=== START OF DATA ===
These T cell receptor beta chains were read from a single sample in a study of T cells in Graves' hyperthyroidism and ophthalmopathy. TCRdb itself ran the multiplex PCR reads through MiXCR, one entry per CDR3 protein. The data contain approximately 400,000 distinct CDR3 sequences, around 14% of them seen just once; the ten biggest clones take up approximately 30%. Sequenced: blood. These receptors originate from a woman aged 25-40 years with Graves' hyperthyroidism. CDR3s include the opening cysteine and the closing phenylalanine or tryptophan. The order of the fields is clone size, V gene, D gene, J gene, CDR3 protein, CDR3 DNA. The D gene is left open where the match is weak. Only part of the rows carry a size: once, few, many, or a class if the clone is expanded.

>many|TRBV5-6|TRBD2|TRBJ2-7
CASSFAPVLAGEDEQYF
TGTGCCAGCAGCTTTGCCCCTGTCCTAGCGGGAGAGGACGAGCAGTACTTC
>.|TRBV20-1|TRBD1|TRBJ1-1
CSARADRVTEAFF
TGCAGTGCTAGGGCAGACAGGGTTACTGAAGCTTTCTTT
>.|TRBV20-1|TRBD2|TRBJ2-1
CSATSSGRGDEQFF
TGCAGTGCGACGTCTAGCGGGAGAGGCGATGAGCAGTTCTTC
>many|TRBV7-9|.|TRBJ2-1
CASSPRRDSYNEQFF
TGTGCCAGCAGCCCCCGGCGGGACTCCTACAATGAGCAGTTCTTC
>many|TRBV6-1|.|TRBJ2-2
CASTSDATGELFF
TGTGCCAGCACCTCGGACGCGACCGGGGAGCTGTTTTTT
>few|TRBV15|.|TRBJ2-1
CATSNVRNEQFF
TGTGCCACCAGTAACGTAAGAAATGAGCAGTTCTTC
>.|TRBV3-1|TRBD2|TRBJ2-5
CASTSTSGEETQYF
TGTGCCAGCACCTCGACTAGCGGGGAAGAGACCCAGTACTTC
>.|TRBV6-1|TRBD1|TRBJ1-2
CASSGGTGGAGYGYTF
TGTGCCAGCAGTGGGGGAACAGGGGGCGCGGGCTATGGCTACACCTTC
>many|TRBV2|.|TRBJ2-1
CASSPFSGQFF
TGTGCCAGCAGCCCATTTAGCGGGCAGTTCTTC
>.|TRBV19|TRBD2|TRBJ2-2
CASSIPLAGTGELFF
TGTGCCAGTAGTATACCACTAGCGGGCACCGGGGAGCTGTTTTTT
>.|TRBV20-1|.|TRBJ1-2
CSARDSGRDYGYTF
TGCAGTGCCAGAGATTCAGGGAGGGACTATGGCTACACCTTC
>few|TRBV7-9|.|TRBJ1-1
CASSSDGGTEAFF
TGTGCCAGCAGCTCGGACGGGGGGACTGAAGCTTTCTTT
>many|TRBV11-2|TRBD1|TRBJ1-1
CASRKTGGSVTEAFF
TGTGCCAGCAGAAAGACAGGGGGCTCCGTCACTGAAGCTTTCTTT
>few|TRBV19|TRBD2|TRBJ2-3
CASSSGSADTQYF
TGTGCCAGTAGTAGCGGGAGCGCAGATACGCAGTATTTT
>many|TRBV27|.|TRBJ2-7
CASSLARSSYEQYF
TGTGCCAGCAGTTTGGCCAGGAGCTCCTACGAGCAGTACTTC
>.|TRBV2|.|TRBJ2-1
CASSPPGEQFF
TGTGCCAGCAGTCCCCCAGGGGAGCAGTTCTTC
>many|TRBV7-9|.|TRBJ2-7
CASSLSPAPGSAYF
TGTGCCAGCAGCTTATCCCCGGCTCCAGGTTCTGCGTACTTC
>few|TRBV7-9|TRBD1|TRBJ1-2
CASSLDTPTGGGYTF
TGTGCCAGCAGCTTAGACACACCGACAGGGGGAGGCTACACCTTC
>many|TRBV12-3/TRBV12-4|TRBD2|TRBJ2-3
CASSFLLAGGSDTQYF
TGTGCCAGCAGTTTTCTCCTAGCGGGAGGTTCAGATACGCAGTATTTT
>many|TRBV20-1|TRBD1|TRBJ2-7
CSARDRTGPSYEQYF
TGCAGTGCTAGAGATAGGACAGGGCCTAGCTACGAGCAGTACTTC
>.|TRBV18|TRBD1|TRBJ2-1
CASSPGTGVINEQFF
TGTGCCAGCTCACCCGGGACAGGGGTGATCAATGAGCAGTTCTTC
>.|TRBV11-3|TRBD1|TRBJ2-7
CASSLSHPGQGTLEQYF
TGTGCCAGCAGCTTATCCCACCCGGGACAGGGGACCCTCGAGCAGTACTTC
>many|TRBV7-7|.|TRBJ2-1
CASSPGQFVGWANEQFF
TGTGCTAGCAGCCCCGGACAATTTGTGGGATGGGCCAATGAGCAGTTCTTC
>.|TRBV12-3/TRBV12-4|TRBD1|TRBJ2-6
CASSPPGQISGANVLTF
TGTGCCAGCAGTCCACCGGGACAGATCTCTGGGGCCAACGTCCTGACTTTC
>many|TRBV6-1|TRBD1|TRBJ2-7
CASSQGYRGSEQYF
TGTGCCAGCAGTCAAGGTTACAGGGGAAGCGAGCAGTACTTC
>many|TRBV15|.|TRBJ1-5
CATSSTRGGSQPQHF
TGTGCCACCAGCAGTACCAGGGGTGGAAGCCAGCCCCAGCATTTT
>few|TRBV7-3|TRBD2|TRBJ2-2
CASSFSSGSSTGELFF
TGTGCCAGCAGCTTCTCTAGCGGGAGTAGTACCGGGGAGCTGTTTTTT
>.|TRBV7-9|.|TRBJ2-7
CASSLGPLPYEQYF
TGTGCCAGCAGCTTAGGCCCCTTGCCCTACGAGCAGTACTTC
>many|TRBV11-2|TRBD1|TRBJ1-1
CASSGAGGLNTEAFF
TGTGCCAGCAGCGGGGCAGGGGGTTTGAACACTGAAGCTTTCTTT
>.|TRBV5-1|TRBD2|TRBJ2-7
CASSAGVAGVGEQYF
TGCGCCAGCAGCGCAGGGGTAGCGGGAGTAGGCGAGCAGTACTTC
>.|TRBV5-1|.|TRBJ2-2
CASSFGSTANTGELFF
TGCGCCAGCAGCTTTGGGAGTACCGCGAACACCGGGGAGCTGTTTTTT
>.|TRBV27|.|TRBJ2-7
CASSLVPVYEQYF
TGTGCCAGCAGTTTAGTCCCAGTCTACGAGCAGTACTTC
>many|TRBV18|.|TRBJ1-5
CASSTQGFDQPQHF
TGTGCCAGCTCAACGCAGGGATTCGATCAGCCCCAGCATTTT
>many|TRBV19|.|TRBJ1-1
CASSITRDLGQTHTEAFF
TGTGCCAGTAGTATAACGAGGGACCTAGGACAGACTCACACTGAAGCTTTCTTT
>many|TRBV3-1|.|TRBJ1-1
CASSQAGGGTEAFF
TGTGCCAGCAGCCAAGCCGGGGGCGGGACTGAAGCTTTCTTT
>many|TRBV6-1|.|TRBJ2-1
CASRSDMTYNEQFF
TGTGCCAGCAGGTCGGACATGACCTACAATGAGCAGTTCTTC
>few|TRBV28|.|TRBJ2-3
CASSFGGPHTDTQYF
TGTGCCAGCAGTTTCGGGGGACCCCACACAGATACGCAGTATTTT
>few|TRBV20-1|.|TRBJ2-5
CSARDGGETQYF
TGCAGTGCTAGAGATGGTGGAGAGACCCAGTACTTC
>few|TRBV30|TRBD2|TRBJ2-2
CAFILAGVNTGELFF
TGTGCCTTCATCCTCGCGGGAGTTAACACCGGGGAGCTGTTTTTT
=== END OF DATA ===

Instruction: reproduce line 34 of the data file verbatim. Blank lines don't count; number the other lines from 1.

TGCAGTGCCAGAGATTCAGGGAGGGACTATGGCTACACCTTC